“Seeing history as a progressive narrative, especially one with a utopian ending, is a practice that has doomed earlier civilizations and threatens our own, argues Gray. Having dealt with the concept of human progress in such previous books as Al Qaeda and What It Means to Be Modern, the author sees no reason to revise his core belief: ‘Human knowledge tends to increase, but humans do not become any more civilized as a result.’ He urges Western powers to adopt a political philosophy of realism. Look, he says, not at the Middle East you want to see—a cluster of none-too-peaceable kingdoms transformed by force into little democracies whose oil wells gurgle merrily to supply the West—but as it really is, a volatile place whose populations have always hated one another and probably always will. Gray spends lots of time painting the historical and philosophical background. He examines the apocalyptical aspects of Christianity and other religions, all of which in his view share a number of traits, most significantly the notion that the end is near. He takes a look at utopian communities of earlier times and notes that inhumane means have almost always been used to attempt to achieve humane ends. In a troubling chapter about the 20th century, Gray characterizes both Communists and Nazis as ‘children of the Enlightenment,’ employing the ‘scientific’ principles of economics and eugenics to justify their political goals. The English author has some harsh words for both Margaret Thatcher and Tony Blair (equally deluded, in his view), but he bashes Bush continually for reliance on ‘faith-based intelligence’—with Iraq serving as a compelling argument for the pitfalls of this approach. Throughout his impassioned text, Gray's prose is thick with allusion and quotation, but even thicker with erudition and provocation. Makes a discomfiting case that Western liberal democracy just is not suitable for much of the world.” —Kirkus Reviews

"'The violence of faith,' philosopher John Gray warns his readers, 'looks set to shape the coming century.' Himself a skeptic, Gray identifies the early Christian vision of Apocalypse as the wellspring of violent passions threatening the globe. True, St. Augustine defused these passions by interpreting end-time scriptures allegorically. But the savage beasts of scripture burst through Augustinian restraints, in Gray’s view, when unbelievers transformed the Christian hope of salvation into the secular dream of an earthly utopia. For when severed from the theology of human sinfulness, the quest for utopia inspired political zealots with impossible expectations—until disappointment turned them into doomsday prophets. Gray traces this destructive religious-secular dynamic in both Soviet Russia and Nazi Germany. Readers may recoil in surprise, however, when the analysis turns to the American and British invasion of Iraq as the latest manifestation of apocalyptic utopianism. But Gray indicts as utopians the neoconservatives who advocated the invasion in order to turn Iraq into a democracy and predicts that the collapse of this fantasy will only embolden apocalyptic war-mongering among religionists in America—and Iran. Perilously unbalanced thinking will prevail, Gray fears, until Western leaders regain the sober wisdom embodied in Genesis and resist the seductive sensationalism of Revelation. Certain to ignite sharp debate." —Bryce Christensen, Booklist (starred review)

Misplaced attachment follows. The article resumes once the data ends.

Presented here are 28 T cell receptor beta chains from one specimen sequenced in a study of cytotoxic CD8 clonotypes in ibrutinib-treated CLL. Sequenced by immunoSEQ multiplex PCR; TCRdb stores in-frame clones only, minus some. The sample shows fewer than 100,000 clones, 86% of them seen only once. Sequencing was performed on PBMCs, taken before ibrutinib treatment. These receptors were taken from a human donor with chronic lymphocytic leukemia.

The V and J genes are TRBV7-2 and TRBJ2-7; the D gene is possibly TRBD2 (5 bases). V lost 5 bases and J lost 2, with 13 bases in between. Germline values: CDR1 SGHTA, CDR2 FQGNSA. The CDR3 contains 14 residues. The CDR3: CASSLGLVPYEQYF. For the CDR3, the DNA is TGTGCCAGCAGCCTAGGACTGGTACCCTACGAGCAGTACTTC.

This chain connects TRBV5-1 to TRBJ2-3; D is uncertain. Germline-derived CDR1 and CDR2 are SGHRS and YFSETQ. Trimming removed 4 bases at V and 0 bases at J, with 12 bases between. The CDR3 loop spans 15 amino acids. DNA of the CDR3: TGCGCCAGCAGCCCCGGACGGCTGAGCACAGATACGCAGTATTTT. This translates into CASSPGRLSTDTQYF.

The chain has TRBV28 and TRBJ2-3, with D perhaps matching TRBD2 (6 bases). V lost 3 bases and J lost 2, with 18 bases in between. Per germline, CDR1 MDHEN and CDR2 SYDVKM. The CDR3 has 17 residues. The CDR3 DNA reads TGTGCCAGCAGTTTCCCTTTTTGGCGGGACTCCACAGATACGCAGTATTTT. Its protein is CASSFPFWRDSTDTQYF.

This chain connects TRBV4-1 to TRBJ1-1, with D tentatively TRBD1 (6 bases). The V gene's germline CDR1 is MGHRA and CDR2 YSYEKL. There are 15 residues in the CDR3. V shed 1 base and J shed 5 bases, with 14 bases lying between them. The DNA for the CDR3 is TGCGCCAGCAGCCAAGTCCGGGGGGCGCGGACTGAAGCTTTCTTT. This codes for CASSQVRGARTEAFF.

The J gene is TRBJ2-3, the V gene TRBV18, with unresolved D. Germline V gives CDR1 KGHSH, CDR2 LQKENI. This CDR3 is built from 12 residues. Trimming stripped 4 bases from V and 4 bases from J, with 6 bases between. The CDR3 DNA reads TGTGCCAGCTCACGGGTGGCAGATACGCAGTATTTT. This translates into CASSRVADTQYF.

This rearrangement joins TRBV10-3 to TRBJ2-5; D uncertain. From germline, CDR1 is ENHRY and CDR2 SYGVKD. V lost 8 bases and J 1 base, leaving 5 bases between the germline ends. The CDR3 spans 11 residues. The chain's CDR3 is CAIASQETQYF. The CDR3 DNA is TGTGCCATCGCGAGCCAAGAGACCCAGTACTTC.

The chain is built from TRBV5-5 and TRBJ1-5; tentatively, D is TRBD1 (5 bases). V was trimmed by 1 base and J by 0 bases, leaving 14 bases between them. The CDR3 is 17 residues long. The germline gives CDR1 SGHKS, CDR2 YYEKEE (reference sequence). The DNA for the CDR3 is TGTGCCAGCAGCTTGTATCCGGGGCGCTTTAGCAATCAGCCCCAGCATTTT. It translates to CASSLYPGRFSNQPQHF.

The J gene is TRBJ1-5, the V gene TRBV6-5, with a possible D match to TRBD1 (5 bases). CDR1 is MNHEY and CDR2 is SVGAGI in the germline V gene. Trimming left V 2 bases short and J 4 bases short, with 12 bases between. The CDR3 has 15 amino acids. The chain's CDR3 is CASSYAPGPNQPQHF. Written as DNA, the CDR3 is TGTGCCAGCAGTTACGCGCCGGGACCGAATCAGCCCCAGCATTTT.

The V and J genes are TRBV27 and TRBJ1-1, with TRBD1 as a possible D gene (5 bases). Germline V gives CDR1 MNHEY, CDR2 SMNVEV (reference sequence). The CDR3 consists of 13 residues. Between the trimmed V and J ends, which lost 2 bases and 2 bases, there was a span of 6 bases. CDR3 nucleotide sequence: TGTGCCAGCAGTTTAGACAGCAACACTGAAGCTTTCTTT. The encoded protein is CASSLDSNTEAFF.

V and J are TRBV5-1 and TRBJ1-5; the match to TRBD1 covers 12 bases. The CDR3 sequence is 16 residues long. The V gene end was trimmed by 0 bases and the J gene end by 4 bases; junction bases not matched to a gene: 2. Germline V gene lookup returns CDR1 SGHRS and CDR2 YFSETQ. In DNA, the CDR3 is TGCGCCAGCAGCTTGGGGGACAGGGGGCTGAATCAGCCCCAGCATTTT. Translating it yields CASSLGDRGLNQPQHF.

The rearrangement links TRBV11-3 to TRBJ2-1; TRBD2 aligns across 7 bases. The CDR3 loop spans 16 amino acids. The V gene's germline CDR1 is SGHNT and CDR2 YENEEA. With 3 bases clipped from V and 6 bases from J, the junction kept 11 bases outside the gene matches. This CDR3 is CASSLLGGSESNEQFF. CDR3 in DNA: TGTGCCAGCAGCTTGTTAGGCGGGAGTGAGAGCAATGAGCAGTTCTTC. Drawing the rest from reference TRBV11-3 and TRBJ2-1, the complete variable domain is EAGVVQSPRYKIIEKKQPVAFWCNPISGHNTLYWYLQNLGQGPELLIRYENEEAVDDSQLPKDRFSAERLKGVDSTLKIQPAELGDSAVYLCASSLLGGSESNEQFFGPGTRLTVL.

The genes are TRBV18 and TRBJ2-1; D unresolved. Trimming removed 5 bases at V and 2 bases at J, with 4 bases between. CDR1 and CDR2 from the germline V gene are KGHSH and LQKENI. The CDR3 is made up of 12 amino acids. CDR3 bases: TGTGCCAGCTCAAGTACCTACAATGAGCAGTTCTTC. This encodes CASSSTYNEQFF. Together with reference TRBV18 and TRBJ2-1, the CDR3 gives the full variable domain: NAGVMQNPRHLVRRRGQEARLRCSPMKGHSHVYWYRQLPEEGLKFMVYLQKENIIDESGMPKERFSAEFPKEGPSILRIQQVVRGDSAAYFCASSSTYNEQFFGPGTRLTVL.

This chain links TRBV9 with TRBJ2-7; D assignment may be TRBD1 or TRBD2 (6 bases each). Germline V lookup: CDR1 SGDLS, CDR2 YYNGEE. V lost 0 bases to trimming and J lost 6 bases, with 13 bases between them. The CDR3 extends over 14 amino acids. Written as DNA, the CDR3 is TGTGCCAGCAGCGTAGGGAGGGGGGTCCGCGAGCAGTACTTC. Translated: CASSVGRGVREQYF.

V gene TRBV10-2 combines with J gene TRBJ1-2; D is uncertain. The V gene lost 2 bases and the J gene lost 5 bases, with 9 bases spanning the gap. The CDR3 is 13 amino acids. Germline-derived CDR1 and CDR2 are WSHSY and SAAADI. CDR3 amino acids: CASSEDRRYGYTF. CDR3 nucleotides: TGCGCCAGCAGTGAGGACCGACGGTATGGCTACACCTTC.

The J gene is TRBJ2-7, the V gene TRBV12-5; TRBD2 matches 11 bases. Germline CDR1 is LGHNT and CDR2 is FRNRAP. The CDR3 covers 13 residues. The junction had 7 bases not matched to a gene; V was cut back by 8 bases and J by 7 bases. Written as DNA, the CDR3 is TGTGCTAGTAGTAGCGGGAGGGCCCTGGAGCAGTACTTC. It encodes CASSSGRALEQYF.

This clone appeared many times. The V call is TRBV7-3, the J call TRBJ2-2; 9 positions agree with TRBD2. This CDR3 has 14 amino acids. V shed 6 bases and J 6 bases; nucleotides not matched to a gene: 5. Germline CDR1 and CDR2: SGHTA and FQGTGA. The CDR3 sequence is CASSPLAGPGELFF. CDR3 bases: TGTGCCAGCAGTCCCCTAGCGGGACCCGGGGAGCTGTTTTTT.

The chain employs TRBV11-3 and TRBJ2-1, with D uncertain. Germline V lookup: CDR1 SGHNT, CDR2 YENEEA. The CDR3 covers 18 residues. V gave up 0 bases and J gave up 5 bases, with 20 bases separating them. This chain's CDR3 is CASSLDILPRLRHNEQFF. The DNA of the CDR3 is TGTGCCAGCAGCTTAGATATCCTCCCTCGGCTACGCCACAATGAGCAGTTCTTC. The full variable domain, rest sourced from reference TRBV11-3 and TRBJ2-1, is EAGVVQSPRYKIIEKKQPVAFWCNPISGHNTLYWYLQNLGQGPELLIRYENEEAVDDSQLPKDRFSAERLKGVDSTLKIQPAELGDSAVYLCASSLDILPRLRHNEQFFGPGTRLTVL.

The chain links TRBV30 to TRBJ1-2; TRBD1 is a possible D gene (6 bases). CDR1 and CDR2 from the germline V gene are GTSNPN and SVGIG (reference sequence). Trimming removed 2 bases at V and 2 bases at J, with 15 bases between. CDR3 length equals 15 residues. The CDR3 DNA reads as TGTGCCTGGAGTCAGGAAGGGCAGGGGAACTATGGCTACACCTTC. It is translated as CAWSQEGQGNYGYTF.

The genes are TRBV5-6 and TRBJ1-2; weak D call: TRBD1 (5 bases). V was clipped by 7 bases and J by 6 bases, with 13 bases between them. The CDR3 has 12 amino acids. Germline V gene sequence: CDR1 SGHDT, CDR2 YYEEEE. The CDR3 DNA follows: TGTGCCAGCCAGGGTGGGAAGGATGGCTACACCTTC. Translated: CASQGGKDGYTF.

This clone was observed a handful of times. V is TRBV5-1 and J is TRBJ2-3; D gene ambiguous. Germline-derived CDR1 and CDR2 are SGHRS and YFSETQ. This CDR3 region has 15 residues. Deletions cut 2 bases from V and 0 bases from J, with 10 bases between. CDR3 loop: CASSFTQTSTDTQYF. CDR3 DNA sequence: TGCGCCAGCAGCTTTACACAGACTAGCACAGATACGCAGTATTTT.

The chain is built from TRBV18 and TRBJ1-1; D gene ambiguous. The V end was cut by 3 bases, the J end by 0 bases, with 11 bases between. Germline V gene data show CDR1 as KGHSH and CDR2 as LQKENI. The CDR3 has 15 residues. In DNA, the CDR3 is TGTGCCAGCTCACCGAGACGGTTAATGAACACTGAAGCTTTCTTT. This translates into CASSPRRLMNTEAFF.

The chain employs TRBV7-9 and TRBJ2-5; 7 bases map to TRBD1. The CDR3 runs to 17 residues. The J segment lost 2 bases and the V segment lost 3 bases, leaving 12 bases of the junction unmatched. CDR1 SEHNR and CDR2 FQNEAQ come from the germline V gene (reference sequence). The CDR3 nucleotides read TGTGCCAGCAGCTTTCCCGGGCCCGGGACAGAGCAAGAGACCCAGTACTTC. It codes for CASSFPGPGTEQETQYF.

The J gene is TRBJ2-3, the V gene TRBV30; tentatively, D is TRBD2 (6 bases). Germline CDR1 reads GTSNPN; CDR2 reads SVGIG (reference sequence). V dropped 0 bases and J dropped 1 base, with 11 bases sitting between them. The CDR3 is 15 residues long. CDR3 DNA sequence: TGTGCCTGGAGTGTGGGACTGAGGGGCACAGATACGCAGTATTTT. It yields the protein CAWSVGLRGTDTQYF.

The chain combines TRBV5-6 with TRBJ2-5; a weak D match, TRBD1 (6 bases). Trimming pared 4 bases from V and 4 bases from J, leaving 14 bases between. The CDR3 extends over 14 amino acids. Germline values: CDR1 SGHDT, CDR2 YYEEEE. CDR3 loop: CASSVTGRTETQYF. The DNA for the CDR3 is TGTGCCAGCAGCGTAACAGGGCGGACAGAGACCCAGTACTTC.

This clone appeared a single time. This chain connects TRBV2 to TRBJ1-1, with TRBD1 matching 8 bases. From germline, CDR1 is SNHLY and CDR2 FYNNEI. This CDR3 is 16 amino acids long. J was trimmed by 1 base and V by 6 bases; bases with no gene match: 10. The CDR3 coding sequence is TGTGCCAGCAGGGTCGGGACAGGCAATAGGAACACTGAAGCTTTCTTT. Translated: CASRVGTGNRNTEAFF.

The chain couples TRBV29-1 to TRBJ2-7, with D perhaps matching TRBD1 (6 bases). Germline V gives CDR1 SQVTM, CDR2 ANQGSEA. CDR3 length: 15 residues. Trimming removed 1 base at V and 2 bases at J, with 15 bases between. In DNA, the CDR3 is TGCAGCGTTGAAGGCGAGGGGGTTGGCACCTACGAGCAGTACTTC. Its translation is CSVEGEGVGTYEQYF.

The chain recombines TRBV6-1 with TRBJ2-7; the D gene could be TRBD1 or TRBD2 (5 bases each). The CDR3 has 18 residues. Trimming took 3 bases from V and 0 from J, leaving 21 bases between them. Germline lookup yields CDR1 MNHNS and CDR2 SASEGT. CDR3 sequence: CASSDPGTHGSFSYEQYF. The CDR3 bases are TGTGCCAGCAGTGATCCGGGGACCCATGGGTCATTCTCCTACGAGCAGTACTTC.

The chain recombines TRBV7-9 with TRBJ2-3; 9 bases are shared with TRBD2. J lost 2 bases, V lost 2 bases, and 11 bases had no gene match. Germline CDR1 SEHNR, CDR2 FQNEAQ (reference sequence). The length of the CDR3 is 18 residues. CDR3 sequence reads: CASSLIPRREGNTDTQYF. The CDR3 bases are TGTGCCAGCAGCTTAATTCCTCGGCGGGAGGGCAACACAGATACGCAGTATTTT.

"Some readers will see pessimism where others see sober appraisal in Gray's antiutopian argument that we must reconcile ourselves to a world of multiple truths and incompatible freedoms, where there is no overarching meaning and human values and desires can never be fully harmonized. The views that history progresses toward perfection and the millenarian faith in human salvation—both rooted in abiding Christian myths—are as tenacious as they have proven destructive, the renowned British political theorist and critic argues. Building succinctly on arguments developed in his previous work (including Two Faces of Liberalism and Al Qaeda and What It Means to Be Modern), Gray traces the course of apocalyptic-utopian politics from early Christianity through its secular variant in the Enlightenment and into modern political thought from Marx to Francis Fukuyama, the French Revolution to radical Islamism. Centrally, he assails the contemporary American right (and staunch neoconservative fellow traveler Tony Blair), which after 9/11 advanced into the mainstream the utopianism previously confined to the extreme right and left. His eloquent and illuminating attack also challenges a notion common to the liberal establishment: that history moves inexorably toward the universal application of U.S.-style liberal democracy. He calls it a delusional article of faith that, like the utopian variants before it, easily justifies violence in the name of a greater destiny." —Publishers Weekly

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John Gray is the author of many critically acclaimed books, including Straw Dogs and Al Qaeda and What It Means to Be Modern. A regular contributor to The New York Review of Books, he is a professor of European thought at the London School of Economics.
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  • John Gray

  • John Gray is the author of many critically acclaimed books, including Straw Dogs and Al Qaeda and What It Means to Be Modern. A regular contributor to The New York Review of Books, he is a professor of European thought at the London School of Economics.
  • John Gray